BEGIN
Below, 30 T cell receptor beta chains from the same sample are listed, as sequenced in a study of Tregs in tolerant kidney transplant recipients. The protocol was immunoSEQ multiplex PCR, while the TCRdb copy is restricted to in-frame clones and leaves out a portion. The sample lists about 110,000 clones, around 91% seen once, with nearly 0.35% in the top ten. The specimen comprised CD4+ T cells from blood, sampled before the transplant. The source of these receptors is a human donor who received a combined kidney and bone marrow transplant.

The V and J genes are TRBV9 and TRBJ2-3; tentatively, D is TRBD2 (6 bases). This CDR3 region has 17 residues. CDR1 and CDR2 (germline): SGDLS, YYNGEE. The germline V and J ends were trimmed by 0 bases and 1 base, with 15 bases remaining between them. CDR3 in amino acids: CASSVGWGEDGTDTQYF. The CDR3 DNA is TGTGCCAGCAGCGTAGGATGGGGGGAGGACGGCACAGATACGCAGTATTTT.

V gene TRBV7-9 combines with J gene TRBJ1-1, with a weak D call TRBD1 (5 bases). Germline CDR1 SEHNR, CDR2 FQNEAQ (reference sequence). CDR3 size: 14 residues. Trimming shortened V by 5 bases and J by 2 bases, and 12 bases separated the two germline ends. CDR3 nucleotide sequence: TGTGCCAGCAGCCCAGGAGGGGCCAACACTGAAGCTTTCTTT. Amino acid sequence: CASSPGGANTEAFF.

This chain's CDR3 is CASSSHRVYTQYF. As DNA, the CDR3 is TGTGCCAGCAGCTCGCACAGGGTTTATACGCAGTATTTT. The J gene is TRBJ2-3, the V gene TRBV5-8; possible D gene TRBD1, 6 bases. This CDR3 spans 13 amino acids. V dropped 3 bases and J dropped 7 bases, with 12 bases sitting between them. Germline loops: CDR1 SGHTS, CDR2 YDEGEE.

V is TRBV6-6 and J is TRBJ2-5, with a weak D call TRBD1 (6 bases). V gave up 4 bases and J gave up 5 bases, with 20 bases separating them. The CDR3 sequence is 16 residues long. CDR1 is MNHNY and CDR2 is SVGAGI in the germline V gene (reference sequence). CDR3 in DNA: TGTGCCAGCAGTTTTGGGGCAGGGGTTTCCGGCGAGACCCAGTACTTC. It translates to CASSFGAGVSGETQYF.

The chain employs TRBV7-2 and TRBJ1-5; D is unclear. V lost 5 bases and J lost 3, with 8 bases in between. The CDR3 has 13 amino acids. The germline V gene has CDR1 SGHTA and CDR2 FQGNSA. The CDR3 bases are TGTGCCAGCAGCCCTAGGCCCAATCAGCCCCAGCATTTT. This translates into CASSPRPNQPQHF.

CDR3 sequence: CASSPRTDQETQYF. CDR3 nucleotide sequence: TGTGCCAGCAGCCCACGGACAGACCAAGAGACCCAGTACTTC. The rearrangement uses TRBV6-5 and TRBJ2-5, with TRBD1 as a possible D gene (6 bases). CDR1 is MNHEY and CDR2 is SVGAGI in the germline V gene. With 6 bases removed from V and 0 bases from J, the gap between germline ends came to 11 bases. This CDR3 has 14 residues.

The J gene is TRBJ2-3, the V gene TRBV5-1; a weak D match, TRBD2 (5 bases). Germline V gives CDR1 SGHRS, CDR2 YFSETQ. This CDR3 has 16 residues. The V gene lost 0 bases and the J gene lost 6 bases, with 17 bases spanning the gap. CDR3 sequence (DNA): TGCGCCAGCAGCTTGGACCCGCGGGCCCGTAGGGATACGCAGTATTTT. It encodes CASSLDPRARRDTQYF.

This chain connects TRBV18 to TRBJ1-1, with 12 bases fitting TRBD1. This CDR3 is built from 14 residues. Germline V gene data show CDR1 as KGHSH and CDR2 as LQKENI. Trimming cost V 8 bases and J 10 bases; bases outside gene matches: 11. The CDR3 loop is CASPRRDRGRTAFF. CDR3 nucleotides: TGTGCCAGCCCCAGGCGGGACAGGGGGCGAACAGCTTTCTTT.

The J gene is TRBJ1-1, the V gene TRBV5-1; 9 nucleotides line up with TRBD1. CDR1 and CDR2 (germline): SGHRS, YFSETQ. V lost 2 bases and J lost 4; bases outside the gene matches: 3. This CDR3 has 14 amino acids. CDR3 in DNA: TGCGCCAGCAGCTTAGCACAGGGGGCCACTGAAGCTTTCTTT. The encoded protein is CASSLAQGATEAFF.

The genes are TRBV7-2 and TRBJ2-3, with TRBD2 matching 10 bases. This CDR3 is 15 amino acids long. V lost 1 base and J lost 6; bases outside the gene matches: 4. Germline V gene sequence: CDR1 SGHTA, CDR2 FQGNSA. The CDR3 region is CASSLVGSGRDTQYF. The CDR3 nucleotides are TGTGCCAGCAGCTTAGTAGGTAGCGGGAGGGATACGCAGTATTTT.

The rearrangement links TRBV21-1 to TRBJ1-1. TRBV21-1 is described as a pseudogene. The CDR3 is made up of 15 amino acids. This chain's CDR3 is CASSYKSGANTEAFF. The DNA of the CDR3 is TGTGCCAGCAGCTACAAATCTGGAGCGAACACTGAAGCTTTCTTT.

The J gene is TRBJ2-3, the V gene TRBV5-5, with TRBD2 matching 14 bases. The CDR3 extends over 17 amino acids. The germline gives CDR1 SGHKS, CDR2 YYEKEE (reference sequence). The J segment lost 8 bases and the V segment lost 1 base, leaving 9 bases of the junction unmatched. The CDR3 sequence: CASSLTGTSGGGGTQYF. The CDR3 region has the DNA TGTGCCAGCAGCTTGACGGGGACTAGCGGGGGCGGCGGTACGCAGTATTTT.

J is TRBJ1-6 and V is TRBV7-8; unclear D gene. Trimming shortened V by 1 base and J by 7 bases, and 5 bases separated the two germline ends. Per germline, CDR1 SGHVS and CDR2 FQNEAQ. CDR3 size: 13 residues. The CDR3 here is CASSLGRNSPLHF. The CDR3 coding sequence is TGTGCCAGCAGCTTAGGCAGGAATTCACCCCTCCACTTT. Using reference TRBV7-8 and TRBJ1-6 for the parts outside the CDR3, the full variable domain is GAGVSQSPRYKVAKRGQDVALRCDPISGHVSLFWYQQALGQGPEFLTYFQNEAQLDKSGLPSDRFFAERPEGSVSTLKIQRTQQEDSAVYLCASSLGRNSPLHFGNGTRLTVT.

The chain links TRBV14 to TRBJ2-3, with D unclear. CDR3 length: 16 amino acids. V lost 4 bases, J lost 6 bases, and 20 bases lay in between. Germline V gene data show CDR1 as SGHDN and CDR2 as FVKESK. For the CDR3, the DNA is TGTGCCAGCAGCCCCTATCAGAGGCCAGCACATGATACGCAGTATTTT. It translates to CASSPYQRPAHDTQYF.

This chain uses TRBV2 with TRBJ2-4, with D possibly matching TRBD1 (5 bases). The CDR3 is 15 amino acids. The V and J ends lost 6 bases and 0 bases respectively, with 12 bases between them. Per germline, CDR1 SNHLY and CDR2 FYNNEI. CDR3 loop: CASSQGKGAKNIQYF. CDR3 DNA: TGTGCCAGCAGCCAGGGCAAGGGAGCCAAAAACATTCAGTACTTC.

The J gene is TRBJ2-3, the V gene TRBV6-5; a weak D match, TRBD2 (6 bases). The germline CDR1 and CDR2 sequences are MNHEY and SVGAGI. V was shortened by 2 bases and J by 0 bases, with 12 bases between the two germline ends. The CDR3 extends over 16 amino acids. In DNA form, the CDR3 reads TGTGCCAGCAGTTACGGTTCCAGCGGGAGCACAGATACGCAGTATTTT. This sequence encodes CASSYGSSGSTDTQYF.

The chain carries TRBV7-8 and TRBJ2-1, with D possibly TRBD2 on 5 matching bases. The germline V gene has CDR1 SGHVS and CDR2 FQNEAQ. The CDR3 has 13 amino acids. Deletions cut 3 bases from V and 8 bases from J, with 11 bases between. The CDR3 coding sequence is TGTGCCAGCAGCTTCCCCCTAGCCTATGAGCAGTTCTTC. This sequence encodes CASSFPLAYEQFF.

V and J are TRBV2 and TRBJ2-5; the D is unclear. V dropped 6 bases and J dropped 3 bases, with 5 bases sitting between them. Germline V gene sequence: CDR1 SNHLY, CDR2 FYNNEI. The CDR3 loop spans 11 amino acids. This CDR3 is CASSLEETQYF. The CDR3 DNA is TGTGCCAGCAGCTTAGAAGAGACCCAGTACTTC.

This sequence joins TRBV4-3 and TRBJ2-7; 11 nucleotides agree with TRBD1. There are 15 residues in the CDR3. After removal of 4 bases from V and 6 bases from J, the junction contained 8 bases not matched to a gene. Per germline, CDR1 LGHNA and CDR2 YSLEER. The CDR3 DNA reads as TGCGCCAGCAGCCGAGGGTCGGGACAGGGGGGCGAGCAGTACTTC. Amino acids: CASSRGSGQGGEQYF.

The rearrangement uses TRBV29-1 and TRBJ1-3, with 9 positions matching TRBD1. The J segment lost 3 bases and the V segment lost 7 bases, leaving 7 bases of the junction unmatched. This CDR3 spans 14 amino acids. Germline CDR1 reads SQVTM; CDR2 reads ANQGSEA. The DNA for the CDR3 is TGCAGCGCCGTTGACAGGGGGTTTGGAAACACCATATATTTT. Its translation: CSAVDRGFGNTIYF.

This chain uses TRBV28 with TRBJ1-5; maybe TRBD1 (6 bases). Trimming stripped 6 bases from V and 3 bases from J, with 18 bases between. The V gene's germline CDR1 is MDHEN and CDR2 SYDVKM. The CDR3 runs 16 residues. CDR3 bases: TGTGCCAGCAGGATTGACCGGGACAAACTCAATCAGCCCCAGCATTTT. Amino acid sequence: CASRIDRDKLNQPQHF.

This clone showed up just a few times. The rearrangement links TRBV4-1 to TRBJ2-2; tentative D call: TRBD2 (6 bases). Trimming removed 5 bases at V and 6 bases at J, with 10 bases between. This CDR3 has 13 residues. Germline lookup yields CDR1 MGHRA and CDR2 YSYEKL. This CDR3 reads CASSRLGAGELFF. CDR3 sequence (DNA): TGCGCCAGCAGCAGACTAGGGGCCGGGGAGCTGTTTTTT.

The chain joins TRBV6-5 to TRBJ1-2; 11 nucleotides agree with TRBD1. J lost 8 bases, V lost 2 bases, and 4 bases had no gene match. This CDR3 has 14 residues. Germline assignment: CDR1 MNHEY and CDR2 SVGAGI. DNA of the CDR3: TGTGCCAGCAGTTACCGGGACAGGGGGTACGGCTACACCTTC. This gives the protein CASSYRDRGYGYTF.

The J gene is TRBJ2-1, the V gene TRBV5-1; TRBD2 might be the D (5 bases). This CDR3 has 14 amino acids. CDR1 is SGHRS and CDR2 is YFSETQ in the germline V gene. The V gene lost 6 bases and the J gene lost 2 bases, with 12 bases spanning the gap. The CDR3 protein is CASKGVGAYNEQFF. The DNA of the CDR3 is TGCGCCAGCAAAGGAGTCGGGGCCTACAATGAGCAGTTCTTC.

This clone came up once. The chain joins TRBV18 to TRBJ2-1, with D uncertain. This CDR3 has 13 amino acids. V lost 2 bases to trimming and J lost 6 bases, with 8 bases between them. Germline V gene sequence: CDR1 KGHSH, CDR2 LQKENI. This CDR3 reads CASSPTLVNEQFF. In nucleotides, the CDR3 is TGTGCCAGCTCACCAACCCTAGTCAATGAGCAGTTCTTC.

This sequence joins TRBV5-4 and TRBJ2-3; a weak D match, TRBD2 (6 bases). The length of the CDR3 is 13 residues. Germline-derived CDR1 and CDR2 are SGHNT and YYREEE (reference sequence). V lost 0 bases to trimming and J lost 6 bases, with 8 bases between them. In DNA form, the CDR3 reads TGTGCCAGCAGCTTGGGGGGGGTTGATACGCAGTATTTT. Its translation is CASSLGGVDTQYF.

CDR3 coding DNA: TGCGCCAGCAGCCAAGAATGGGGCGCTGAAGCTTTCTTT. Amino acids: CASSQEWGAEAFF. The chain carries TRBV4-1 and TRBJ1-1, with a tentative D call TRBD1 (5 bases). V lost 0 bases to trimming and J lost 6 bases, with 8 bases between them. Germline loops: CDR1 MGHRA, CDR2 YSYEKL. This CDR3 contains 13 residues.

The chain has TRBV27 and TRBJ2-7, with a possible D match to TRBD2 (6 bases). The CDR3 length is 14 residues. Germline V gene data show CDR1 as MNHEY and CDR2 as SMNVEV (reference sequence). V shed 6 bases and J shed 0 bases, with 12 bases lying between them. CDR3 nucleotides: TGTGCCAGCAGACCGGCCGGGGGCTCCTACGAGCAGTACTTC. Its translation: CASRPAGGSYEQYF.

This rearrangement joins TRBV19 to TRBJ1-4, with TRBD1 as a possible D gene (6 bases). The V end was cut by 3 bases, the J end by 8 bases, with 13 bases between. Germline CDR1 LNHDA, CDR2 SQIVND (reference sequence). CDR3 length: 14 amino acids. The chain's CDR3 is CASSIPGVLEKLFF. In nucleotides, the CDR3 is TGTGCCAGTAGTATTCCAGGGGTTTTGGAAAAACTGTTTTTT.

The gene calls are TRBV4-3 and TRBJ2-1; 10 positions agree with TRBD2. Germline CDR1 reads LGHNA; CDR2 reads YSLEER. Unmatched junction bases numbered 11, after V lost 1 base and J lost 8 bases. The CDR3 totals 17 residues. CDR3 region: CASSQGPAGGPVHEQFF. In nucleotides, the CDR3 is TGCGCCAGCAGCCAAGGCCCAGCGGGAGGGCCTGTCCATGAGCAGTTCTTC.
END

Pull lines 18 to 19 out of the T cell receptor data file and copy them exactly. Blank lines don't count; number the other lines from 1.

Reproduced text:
The chain carries TRBV7-8 and TRBJ2-1, with D possibly TRBD2 on 5 matching bases. The germline V gene has CDR1 SGHVS and CDR2 FQNEAQ. The CDR3 has 13 amino acids. Deletions cut 3 bases from V and 8 bases from J, with 11 bases between. The CDR3 coding sequence is TGTGCCAGCAGCTTCCCCCTAGCCTATGAGCAGTTCTTC. This sequence encodes CASSFPLAYEQFF.

V and J are TRBV2 and TRBJ2-5; the D is unclear. V dropped 6 bases and J dropped 3 bases, with 5 bases sitting between them. Germline V gene sequence: CDR1 SNHLY, CDR2 FYNNEI. The CDR3 loop spans 11 amino acids. This CDR3 is CASSLEETQYF. The CDR3 DNA is TGTGCCAGCAGCTTAGAAGAGACCCAGTACTTC.